The package deal scopes are always the bottom line of whichever manufacturer happened to be lowest bidder! I wouldn't hunt with them in bad weather.
 

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sense you are getting a new stock, I would sand down the pressure points and left side of stock, so the stock is not touching the barrel anymore and go shoot it. the groups will tighten way up.


alot of the factory stocks are coming with a twist in them and touching the barrel and creating unequal pressure at the pressure points, you can shoot a couple of rounds through it but once it warms up you get fliers.
 

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Discussion Starter #9
Sub95 said:
sense you are getting a new stock, I would sand down the pressure points and left side of stock, so the stock is not touching the barrel anymore and go shoot it. the groups will tighten way up.


alot of the factory stocks are coming with a twist in them and touching the barrel and creating unequal pressure at the pressure points, you can shoot a couple of rounds through it but once it warms up you get fliers.
Sounds like a Quality Control problem at the factory. Sure these are inexpensive guns, but if you have to be the QC & Rework Departments, that takes a good bit of the value out of the gun. If the new stock fixes the problem as most think it will, I will either send the stock stock back to Marlin and see what they do or pitch it. I have little interest in being Marlin's Rework Department.
 

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I would sand off the pressure pads that contact the barrel and thus free float it.
The pressure point method is very inconsistent, and getting a new stock from Marlin might not fix a thing.
It is just a cost effective manufacturing design and some rifles shoot better with it, but tolerances can put uneven force on the barrel and as it heats up it magnifies. If you want a perfectly bedded stock you need to open your wallet a lot more either when buying the gun or having it done for you. I am kind of cheap so I learned how to do it myself. I glass bed and free float all my bolt rifles to eliminate the variables of the pressure point stock.
Marlins idea of how good an under $300 rifle should shoot is probably under ours, and they would be happy with those first three shots.
You should see an improvement with the Boyds. Let us know how that works out.
 

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How many and which bolts come out to take the stock off?
 

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Wow, if these guns are that touchy, I certainly don't want one.
 

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Spring is here and the temps are getting tolerable again. Hal, get one of the older XL7 and get rid of the plastic stock like I did, then put it in a walnut Boyds stock....then she'll look as good as she shoots! The standard XL7 shot good with the plastic, but now it looks nicer and shoots as well if not better. I don't know if problems are arising as with the levers and Remington taking over or what, glad I got my 30-06 back when they first came out. Mr fixit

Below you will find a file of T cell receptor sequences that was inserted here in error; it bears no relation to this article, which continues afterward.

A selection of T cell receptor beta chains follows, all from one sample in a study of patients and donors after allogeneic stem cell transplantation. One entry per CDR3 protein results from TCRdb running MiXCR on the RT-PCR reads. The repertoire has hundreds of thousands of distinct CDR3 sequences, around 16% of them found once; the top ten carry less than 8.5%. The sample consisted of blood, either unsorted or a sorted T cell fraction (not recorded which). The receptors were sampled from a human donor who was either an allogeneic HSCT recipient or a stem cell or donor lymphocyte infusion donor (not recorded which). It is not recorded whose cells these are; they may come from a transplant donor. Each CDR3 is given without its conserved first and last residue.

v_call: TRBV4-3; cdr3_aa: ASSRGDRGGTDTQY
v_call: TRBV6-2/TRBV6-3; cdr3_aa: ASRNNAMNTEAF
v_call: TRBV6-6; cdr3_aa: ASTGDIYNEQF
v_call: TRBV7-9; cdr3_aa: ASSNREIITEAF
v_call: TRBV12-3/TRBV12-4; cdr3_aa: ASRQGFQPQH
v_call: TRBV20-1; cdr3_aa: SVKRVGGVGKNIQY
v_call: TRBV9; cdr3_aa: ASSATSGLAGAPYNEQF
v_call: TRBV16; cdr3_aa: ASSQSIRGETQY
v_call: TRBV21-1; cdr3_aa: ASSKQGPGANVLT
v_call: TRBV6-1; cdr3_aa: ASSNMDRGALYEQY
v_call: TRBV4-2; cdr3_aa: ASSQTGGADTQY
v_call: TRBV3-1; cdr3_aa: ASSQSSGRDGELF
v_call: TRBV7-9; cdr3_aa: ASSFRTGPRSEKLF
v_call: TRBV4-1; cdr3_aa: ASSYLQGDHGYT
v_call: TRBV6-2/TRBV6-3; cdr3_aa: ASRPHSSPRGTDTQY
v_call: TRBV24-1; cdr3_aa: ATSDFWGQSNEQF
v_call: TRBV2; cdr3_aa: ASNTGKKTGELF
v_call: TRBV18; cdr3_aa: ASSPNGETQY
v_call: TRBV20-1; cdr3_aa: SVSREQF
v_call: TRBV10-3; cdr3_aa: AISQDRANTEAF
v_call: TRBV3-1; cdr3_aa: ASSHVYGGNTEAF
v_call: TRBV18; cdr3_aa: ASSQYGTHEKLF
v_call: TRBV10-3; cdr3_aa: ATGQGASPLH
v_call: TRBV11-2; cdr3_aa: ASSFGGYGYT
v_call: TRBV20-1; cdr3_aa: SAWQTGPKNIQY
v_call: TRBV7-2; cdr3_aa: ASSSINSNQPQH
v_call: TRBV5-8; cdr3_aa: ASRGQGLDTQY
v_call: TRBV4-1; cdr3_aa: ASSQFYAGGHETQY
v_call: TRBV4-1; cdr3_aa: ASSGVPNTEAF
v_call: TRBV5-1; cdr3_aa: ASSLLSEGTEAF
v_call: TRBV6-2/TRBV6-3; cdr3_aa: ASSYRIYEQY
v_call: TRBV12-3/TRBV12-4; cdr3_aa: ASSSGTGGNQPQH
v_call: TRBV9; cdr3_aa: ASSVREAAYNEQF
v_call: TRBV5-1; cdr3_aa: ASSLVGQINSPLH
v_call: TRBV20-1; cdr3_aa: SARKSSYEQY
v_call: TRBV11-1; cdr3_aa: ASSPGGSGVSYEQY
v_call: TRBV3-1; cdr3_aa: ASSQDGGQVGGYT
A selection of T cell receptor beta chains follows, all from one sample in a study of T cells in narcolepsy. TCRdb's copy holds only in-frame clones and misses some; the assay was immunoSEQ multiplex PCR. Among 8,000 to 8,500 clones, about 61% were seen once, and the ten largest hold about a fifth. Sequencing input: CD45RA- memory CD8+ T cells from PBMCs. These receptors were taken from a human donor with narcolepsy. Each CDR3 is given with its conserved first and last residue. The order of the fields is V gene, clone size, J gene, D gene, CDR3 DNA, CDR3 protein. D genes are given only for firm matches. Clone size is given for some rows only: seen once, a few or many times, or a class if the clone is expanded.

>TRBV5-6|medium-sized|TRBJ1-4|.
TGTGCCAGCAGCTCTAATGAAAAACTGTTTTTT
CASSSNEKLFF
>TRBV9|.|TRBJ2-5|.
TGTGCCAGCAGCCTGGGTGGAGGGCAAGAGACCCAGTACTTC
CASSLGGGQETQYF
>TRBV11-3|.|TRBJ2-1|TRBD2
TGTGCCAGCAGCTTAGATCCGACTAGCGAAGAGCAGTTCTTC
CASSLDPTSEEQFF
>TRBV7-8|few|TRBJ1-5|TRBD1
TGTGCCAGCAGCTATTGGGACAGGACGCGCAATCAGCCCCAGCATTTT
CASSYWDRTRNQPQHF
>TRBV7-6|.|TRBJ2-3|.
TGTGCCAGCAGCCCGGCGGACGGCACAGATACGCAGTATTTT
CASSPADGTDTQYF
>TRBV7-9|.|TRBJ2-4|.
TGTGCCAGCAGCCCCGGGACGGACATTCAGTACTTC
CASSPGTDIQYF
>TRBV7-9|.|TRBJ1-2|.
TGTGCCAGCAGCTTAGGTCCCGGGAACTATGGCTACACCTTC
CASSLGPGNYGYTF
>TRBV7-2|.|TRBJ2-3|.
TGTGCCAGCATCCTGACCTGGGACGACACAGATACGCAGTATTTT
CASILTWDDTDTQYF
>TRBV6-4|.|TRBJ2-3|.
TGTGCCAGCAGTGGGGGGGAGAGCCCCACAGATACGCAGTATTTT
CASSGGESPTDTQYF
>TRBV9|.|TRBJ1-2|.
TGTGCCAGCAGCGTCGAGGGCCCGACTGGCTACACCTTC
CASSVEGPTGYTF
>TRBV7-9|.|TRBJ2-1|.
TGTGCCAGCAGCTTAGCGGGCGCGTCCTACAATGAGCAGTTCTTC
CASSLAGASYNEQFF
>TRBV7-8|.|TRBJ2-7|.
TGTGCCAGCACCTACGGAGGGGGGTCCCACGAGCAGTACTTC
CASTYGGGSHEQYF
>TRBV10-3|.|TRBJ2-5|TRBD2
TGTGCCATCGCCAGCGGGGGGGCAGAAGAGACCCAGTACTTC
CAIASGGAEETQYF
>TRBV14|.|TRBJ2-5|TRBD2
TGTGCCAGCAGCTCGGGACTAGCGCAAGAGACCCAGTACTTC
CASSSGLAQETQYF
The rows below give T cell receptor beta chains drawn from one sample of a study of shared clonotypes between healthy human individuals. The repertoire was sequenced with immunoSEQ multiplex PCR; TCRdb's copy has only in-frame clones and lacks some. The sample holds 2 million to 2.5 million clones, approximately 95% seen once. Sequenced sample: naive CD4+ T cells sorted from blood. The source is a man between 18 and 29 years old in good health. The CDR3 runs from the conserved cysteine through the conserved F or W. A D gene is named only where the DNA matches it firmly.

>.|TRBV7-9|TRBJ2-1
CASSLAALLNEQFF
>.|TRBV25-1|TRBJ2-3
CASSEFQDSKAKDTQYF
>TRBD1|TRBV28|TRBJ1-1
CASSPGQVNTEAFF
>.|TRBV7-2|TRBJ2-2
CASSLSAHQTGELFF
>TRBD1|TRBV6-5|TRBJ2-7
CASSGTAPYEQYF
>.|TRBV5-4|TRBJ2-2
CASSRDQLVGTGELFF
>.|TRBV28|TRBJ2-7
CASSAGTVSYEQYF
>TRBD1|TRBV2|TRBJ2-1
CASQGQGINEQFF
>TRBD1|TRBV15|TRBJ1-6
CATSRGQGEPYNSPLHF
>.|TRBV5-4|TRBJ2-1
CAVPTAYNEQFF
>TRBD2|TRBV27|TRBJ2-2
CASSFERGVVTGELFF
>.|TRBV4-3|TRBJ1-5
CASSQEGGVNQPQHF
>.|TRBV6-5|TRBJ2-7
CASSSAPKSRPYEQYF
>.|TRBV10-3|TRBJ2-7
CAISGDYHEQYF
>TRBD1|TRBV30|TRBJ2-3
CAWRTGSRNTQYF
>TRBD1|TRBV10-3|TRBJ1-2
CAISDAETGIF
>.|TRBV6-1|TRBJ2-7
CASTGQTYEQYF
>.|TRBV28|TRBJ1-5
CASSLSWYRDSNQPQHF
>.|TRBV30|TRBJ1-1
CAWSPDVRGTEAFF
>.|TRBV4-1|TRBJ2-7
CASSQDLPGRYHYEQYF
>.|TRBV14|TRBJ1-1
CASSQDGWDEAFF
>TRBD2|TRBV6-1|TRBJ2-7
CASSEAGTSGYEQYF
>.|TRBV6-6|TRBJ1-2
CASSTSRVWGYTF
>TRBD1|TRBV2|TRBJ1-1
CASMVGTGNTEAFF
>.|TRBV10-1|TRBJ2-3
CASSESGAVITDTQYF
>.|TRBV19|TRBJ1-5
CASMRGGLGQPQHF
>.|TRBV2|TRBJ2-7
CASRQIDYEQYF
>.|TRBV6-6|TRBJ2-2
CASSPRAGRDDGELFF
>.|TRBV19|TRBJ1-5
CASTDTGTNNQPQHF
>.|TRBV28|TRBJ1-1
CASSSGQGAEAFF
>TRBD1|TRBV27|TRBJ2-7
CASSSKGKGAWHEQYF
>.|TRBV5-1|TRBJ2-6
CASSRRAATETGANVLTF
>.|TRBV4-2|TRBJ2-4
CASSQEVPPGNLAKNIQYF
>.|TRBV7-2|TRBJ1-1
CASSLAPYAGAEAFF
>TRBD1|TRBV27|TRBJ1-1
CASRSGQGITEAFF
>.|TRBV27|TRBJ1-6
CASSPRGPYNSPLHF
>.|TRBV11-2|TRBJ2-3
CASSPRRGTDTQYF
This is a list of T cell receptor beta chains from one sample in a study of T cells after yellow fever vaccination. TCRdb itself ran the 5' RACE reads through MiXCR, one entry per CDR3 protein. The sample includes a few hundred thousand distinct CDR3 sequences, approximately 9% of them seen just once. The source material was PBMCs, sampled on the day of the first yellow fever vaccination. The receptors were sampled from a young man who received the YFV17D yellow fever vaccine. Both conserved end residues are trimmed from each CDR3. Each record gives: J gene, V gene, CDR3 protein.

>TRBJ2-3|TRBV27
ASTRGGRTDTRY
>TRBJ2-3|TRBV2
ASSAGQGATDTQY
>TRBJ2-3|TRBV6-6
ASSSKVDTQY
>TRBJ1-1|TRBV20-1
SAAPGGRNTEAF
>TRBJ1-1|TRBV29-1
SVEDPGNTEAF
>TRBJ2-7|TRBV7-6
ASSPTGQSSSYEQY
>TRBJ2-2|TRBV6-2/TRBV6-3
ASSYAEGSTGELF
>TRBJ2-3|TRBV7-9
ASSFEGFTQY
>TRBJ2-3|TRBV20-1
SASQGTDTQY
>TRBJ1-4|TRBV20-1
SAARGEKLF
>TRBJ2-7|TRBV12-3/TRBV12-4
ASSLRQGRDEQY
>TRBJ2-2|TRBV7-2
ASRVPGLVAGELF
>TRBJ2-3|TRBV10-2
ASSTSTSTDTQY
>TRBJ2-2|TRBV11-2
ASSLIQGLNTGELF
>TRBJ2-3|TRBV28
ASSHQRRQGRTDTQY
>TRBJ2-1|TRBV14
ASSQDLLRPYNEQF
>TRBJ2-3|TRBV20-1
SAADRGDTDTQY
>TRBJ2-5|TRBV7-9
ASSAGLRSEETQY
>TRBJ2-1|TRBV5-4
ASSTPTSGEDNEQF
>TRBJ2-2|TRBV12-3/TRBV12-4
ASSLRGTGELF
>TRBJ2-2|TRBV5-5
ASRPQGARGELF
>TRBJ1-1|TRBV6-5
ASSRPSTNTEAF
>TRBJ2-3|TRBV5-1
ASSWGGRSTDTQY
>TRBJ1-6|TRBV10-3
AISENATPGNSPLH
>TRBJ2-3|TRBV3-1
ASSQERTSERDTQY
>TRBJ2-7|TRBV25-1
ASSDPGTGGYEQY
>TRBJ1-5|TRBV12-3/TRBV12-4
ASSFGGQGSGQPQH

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Halwg said:
Wow, if these guns are that touchy, I certainly don't want one.
just a small percentage need stock tweeking.
most people are happy with the out of box accuracy, better than most blue-collar guns
 

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Discussion Starter #17
I am probably picker than many. For deer, the out of the box accuracy was fine unless you miss a lot and need to shoot more than three times in quick succession to hit the deer and it is over 100 yards away. The first 2 shots were a very tight group, the 3rd was about 0.5" away and the fliers did not come in til the 4th & 5th shots. Given that I plan to shoot living targets smaller than deer with my gun, and more than one at a time sometimes, I wanted to dial in the accuracy.

BTW, the new stock just got here (I work from home). I inspected it and installed it over lunch. I can't wait to shoot it, I hope to get to the range tomorrow. If it shoots anywhere near how it looks, it will be great. The stock was worth the $$$ just in the improved looks of the gun. The barreled action dropped right into the stock. If I decide later that I want to up the accuracy, I will glass bed (or have it done) the action and leave the barrel free-floated.
 

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I have never bought a scoped rifle package. You always get cheap mounts and rings and the scopes are usually very low end. Just get the rifle and save your time and money by adding quality stuff that you know works! Just my .02 cents...........
 

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shutterbug, it sounds like your barrel is heating up and making contact somewhere other than the pads. Since you have a new Boyds, just shoot it for now and later you can glass bed it. I just pillar and glass bedded my Boyds classic and putting in the rear pillar was a lot of fun. Good luck.
 

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hogcaller said:
I have never bought a scoped rifle package. You always get cheap mounts and rings and the scopes are usually very low end. Just get the rifle and save your time and money by adding quality stuff that you know works! Just my .02 cents...........
This one was a find and the scope and rings were basically free. I was out of town and browsing the gun stores. I had been looking for an inexpensive 30-06 and the Marlins have a good rep. I talked business with the shop owner and paid very little for the scope and rings over the street price for just the gun .

I agree with you, however, about the quality. The rings were junk and the scope is a cheapo, but it works at least for now. I doubt I would buy a package again in the future, but this shop did not have just the rifle, which was the leverage to get the price down.